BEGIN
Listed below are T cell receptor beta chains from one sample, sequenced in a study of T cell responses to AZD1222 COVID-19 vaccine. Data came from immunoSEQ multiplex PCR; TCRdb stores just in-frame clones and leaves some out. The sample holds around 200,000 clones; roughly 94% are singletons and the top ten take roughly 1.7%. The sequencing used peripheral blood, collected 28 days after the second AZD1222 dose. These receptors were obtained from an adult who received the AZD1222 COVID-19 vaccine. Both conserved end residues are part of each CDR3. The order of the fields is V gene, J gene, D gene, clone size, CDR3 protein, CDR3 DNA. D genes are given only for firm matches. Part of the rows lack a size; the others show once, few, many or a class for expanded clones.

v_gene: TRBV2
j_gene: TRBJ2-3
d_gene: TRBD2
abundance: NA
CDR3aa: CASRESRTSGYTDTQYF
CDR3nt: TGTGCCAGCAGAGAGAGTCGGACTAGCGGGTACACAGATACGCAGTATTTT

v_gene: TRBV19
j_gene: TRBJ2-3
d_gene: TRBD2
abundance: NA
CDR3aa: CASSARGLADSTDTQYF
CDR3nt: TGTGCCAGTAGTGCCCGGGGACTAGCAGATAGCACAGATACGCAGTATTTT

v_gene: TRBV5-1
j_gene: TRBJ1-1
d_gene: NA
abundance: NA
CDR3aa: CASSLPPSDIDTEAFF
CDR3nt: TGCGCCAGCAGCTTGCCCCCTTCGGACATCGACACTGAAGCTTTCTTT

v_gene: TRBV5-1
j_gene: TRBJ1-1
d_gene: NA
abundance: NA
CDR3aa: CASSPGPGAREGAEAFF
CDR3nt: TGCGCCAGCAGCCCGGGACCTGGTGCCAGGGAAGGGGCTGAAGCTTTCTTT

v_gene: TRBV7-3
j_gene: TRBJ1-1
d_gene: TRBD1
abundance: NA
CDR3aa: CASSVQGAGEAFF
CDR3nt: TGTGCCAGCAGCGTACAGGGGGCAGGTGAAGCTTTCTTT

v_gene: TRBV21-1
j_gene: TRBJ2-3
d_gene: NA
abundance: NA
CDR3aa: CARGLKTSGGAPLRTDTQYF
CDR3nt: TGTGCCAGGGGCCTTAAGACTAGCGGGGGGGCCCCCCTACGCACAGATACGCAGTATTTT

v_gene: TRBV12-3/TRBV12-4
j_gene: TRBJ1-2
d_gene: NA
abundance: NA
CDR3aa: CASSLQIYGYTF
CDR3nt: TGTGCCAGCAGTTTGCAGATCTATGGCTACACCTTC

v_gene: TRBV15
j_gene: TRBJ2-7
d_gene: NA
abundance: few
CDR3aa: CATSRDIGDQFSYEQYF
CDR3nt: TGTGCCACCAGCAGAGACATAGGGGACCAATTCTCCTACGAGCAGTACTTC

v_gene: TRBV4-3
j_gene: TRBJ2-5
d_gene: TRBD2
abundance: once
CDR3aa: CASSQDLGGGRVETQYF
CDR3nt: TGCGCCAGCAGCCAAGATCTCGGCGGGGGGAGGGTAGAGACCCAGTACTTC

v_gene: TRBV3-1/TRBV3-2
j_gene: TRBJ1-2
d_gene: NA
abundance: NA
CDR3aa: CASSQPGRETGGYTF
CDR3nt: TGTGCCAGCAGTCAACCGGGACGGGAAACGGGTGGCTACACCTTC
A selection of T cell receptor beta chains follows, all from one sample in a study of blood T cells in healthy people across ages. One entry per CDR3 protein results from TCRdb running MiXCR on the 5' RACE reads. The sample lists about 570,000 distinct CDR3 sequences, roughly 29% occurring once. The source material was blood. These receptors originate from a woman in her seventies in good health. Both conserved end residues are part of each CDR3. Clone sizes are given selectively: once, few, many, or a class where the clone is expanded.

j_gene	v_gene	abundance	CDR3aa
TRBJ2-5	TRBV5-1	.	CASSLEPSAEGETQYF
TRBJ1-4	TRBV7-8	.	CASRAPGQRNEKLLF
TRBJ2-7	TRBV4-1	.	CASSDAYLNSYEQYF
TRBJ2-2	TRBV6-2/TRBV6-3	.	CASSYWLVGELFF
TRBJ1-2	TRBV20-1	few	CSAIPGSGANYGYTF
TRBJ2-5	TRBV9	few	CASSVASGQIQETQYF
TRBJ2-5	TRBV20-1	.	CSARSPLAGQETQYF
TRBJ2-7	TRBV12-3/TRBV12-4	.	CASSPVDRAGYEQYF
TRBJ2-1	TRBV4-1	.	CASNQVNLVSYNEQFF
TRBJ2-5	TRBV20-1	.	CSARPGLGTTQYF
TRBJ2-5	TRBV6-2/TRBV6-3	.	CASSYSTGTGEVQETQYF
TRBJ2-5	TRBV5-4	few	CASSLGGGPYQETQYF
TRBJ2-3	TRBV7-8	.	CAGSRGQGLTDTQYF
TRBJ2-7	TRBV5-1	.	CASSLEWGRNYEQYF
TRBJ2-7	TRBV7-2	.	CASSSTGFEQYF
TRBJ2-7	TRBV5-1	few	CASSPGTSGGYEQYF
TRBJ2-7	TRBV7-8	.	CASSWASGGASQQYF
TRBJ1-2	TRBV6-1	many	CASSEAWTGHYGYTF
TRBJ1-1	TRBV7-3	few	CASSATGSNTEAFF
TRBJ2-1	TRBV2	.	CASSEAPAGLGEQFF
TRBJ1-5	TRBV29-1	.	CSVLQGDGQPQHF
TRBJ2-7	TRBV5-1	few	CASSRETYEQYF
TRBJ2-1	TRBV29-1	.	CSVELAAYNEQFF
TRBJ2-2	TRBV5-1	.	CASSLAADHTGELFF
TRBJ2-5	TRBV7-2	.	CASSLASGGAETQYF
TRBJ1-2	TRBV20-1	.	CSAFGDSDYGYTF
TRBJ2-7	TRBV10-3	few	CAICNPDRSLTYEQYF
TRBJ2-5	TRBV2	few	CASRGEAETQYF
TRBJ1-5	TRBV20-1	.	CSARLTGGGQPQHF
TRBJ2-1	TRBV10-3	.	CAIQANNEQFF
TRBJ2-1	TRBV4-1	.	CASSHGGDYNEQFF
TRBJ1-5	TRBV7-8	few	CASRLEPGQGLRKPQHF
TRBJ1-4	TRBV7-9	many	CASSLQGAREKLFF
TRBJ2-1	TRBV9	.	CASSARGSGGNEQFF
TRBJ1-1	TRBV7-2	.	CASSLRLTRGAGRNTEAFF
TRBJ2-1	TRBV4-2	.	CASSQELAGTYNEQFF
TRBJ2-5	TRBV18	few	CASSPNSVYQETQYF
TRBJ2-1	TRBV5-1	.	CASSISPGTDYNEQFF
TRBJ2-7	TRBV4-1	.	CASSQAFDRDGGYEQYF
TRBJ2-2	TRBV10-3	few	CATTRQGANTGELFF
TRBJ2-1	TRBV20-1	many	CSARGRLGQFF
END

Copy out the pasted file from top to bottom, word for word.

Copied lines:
Listed below are T cell receptor beta chains from one sample, sequenced in a study of T cell responses to AZD1222 COVID-19 vaccine. Data came from immunoSEQ multiplex PCR; TCRdb stores just in-frame clones and leaves some out. The sample holds around 200,000 clones; roughly 94% are singletons and the top ten take roughly 1.7%. The sequencing used peripheral blood, collected 28 days after the second AZD1222 dose. These receptors were obtained from an adult who received the AZD1222 COVID-19 vaccine. Both conserved end residues are part of each CDR3. The order of the fields is V gene, J gene, D gene, clone size, CDR3 protein, CDR3 DNA. D genes are given only for firm matches. Part of the rows lack a size; the others show once, few, many or a class for expanded clones.

v_gene: TRBV2
j_gene: TRBJ2-3
d_gene: TRBD2
abundance: NA
CDR3aa: CASRESRTSGYTDTQYF
CDR3nt: TGTGCCAGCAGAGAGAGTCGGACTAGCGGGTACACAGATACGCAGTATTTT

v_gene: TRBV19
j_gene: TRBJ2-3
d_gene: TRBD2
abundance: NA
CDR3aa: CASSARGLADSTDTQYF
CDR3nt: TGTGCCAGTAGTGCCCGGGGACTAGCAGATAGCACAGATACGCAGTATTTT

v_gene: TRBV5-1
j_gene: TRBJ1-1
d_gene: NA
abundance: NA
CDR3aa: CASSLPPSDIDTEAFF
CDR3nt: TGCGCCAGCAGCTTGCCCCCTTCGGACATCGACACTGAAGCTTTCTTT

v_gene: TRBV5-1
j_gene: TRBJ1-1
d_gene: NA
abundance: NA
CDR3aa: CASSPGPGAREGAEAFF
CDR3nt: TGCGCCAGCAGCCCGGGACCTGGTGCCAGGGAAGGGGCTGAAGCTTTCTTT

v_gene: TRBV7-3
j_gene: TRBJ1-1
d_gene: TRBD1
abundance: NA
CDR3aa: CASSVQGAGEAFF
CDR3nt: TGTGCCAGCAGCGTACAGGGGGCAGGTGAAGCTTTCTTT

v_gene: TRBV21-1
j_gene: TRBJ2-3
d_gene: NA
abundance: NA
CDR3aa: CARGLKTSGGAPLRTDTQYF
CDR3nt: TGTGCCAGGGGCCTTAAGACTAGCGGGGGGGCCCCCCTACGCACAGATACGCAGTATTTT

v_gene: TRBV12-3/TRBV12-4
j_gene: TRBJ1-2
d_gene: NA
abundance: NA
CDR3aa: CASSLQIYGYTF
CDR3nt: TGTGCCAGCAGTTTGCAGATCTATGGCTACACCTTC

v_gene: TRBV15
j_gene: TRBJ2-7
d_gene: NA
abundance: few
CDR3aa: CATSRDIGDQFSYEQYF
CDR3nt: TGTGCCACCAGCAGAGACATAGGGGACCAATTCTCCTACGAGCAGTACTTC

v_gene: TRBV4-3
j_gene: TRBJ2-5
d_gene: TRBD2
abundance: once
CDR3aa: CASSQDLGGGRVETQYF
CDR3nt: TGCGCCAGCAGCCAAGATCTCGGCGGGGGGAGGGTAGAGACCCAGTACTTC

v_gene: TRBV3-1/TRBV3-2
j_gene: TRBJ1-2
d_gene: NA
abundance: NA
CDR3aa: CASSQPGRETGGYTF
CDR3nt: TGTGCCAGCAGTCAACCGGGACGGGAAACGGGTGGCTACACCTTC
A selection of T cell receptor beta chains follows, all from one sample in a study of blood T cells in healthy people across ages. One entry per CDR3 protein results from TCRdb running MiXCR on the 5' RACE reads. The sample lists about 570,000 distinct CDR3 sequences, roughly 29% occurring once. The source material was blood. These receptors originate from a woman in her seventies in good health. Both conserved end residues are part of each CDR3. Clone sizes are given selectively: once, few, many, or a class where the clone is expanded.

j_gene	v_gene	abundance	CDR3aa
TRBJ2-5	TRBV5-1	.	CASSLEPSAEGETQYF
TRBJ1-4	TRBV7-8	.	CASRAPGQRNEKLLF
TRBJ2-7	TRBV4-1	.	CASSDAYLNSYEQYF
TRBJ2-2	TRBV6-2/TRBV6-3	.	CASSYWLVGELFF
TRBJ1-2	TRBV20-1	few	CSAIPGSGANYGYTF
TRBJ2-5	TRBV9	few	CASSVASGQIQETQYF
TRBJ2-5	TRBV20-1	.	CSARSPLAGQETQYF
TRBJ2-7	TRBV12-3/TRBV12-4	.	CASSPVDRAGYEQYF
TRBJ2-1	TRBV4-1	.	CASNQVNLVSYNEQFF
TRBJ2-5	TRBV20-1	.	CSARPGLGTTQYF
TRBJ2-5	TRBV6-2/TRBV6-3	.	CASSYSTGTGEVQETQYF
TRBJ2-5	TRBV5-4	few	CASSLGGGPYQETQYF
TRBJ2-3	TRBV7-8	.	CAGSRGQGLTDTQYF
TRBJ2-7	TRBV5-1	.	CASSLEWGRNYEQYF
TRBJ2-7	TRBV7-2	.	CASSSTGFEQYF
TRBJ2-7	TRBV5-1	few	CASSPGTSGGYEQYF
TRBJ2-7	TRBV7-8	.	CASSWASGGASQQYF
TRBJ1-2	TRBV6-1	many	CASSEAWTGHYGYTF
TRBJ1-1	TRBV7-3	few	CASSATGSNTEAFF
TRBJ2-1	TRBV2	.	CASSEAPAGLGEQFF
TRBJ1-5	TRBV29-1	.	CSVLQGDGQPQHF
TRBJ2-7	TRBV5-1	few	CASSRETYEQYF
TRBJ2-1	TRBV29-1	.	CSVELAAYNEQFF
TRBJ2-2	TRBV5-1	.	CASSLAADHTGELFF
TRBJ2-5	TRBV7-2	.	CASSLASGGAETQYF
TRBJ1-2	TRBV20-1	.	CSAFGDSDYGYTF
TRBJ2-7	TRBV10-3	few	CAICNPDRSLTYEQYF
TRBJ2-5	TRBV2	few	CASRGEAETQYF
TRBJ1-5	TRBV20-1	.	CSARLTGGGQPQHF
TRBJ2-1	TRBV10-3	.	CAIQANNEQFF
TRBJ2-1	TRBV4-1	.	CASSHGGDYNEQFF
TRBJ1-5	TRBV7-8	few	CASRLEPGQGLRKPQHF
TRBJ1-4	TRBV7-9	many	CASSLQGAREKLFF
TRBJ2-1	TRBV9	.	CASSARGSGGNEQFF
TRBJ1-1	TRBV7-2	.	CASSLRLTRGAGRNTEAFF
TRBJ2-1	TRBV4-2	.	CASSQELAGTYNEQFF
TRBJ2-5	TRBV18	few	CASSPNSVYQETQYF
TRBJ2-1	TRBV5-1	.	CASSISPGTDYNEQFF
TRBJ2-7	TRBV4-1	.	CASSQAFDRDGGYEQYF
TRBJ2-2	TRBV10-3	few	CATTRQGANTGELFF
TRBJ2-1	TRBV20-1	many	CSARGRLGQFF